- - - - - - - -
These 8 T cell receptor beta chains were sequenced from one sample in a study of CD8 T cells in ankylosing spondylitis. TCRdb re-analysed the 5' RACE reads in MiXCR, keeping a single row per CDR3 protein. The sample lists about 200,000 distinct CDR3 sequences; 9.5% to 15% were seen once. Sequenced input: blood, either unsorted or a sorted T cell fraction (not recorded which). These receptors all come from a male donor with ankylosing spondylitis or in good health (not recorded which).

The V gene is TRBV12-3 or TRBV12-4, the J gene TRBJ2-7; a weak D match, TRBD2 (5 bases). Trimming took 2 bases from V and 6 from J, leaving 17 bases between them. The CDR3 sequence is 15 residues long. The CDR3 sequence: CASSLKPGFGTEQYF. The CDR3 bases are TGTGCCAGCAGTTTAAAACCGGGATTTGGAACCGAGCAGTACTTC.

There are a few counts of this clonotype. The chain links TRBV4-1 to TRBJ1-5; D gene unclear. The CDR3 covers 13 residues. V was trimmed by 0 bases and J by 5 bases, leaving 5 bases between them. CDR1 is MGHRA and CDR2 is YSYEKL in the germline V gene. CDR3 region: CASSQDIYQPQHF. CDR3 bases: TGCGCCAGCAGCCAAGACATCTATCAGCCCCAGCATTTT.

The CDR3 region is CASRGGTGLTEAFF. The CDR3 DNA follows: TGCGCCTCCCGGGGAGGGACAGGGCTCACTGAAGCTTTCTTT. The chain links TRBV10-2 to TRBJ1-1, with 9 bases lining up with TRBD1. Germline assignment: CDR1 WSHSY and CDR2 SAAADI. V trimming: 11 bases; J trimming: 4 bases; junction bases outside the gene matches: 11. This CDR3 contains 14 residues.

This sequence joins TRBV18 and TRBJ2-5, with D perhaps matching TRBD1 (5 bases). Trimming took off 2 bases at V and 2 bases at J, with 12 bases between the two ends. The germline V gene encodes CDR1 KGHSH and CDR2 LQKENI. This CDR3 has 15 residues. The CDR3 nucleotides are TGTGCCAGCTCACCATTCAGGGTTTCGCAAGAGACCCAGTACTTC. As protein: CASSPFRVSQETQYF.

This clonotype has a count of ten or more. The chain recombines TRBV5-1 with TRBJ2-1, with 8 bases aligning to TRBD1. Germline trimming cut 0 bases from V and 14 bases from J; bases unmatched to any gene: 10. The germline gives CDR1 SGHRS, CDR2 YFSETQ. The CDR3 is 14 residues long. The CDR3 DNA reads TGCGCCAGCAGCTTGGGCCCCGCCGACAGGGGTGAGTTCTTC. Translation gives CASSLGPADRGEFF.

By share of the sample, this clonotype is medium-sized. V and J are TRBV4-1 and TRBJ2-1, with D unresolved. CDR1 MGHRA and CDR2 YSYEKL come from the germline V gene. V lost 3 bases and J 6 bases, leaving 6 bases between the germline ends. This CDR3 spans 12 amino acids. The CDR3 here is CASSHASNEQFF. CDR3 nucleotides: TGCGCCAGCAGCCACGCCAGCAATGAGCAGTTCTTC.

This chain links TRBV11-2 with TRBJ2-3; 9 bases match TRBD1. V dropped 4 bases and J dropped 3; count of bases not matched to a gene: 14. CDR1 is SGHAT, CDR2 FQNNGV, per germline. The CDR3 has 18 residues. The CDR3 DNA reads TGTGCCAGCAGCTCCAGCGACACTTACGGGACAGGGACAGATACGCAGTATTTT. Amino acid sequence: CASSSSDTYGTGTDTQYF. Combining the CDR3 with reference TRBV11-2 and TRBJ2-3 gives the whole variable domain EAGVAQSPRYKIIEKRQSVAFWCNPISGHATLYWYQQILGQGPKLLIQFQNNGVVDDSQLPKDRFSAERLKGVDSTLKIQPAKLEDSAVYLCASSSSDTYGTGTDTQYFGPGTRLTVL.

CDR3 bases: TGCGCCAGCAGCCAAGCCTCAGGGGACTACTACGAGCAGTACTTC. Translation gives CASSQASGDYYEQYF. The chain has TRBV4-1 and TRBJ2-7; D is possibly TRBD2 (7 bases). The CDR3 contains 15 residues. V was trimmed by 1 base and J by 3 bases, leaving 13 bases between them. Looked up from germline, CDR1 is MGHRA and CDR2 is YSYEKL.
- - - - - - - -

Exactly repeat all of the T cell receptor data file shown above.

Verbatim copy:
These 8 T cell receptor beta chains were sequenced from one sample in a study of CD8 T cells in ankylosing spondylitis. TCRdb re-analysed the 5' RACE reads in MiXCR, keeping a single row per CDR3 protein. The sample lists about 200,000 distinct CDR3 sequences; 9.5% to 15% were seen once. Sequenced input: blood, either unsorted or a sorted T cell fraction (not recorded which). These receptors all come from a male donor with ankylosing spondylitis or in good health (not recorded which).

The V gene is TRBV12-3 or TRBV12-4, the J gene TRBJ2-7; a weak D match, TRBD2 (5 bases). Trimming took 2 bases from V and 6 from J, leaving 17 bases between them. The CDR3 sequence is 15 residues long. The CDR3 sequence: CASSLKPGFGTEQYF. The CDR3 bases are TGTGCCAGCAGTTTAAAACCGGGATTTGGAACCGAGCAGTACTTC.

There are a few counts of this clonotype. The chain links TRBV4-1 to TRBJ1-5; D gene unclear. The CDR3 covers 13 residues. V was trimmed by 0 bases and J by 5 bases, leaving 5 bases between them. CDR1 is MGHRA and CDR2 is YSYEKL in the germline V gene. CDR3 region: CASSQDIYQPQHF. CDR3 bases: TGCGCCAGCAGCCAAGACATCTATCAGCCCCAGCATTTT.

The CDR3 region is CASRGGTGLTEAFF. The CDR3 DNA follows: TGCGCCTCCCGGGGAGGGACAGGGCTCACTGAAGCTTTCTTT. The chain links TRBV10-2 to TRBJ1-1, with 9 bases lining up with TRBD1. Germline assignment: CDR1 WSHSY and CDR2 SAAADI. V trimming: 11 bases; J trimming: 4 bases; junction bases outside the gene matches: 11. This CDR3 contains 14 residues.

This sequence joins TRBV18 and TRBJ2-5, with D perhaps matching TRBD1 (5 bases). Trimming took off 2 bases at V and 2 bases at J, with 12 bases between the two ends. The germline V gene encodes CDR1 KGHSH and CDR2 LQKENI. This CDR3 has 15 residues. The CDR3 nucleotides are TGTGCCAGCTCACCATTCAGGGTTTCGCAAGAGACCCAGTACTTC. As protein: CASSPFRVSQETQYF.

This clonotype has a count of ten or more. The chain recombines TRBV5-1 with TRBJ2-1, with 8 bases aligning to TRBD1. Germline trimming cut 0 bases from V and 14 bases from J; bases unmatched to any gene: 10. The germline gives CDR1 SGHRS, CDR2 YFSETQ. The CDR3 is 14 residues long. The CDR3 DNA reads TGCGCCAGCAGCTTGGGCCCCGCCGACAGGGGTGAGTTCTTC. Translation gives CASSLGPADRGEFF.

By share of the sample, this clonotype is medium-sized. V and J are TRBV4-1 and TRBJ2-1, with D unresolved. CDR1 MGHRA and CDR2 YSYEKL come from the germline V gene. V lost 3 bases and J 6 bases, leaving 6 bases between the germline ends. This CDR3 spans 12 amino acids. The CDR3 here is CASSHASNEQFF. CDR3 nucleotides: TGCGCCAGCAGCCACGCCAGCAATGAGCAGTTCTTC.

This chain links TRBV11-2 with TRBJ2-3; 9 bases match TRBD1. V dropped 4 bases and J dropped 3; count of bases not matched to a gene: 14. CDR1 is SGHAT, CDR2 FQNNGV, per germline. The CDR3 has 18 residues. The CDR3 DNA reads TGTGCCAGCAGCTCCAGCGACACTTACGGGACAGGGACAGATACGCAGTATTTT. Amino acid sequence: CASSSSDTYGTGTDTQYF. Combining the CDR3 with reference TRBV11-2 and TRBJ2-3 gives the whole variable domain EAGVAQSPRYKIIEKRQSVAFWCNPISGHATLYWYQQILGQGPKLLIQFQNNGVVDDSQLPKDRFSAERLKGVDSTLKIQPAKLEDSAVYLCASSSSDTYGTGTDTQYFGPGTRLTVL.

CDR3 bases: TGCGCCAGCAGCCAAGCCTCAGGGGACTACTACGAGCAGTACTTC. Translation gives CASSQASGDYYEQYF. The chain has TRBV4-1 and TRBJ2-7; D is possibly TRBD2 (7 bases). The CDR3 contains 15 residues. V was trimmed by 1 base and J by 3 bases, leaving 13 bases between them. Looked up from germline, CDR1 is MGHRA and CDR2 is YSYEKL.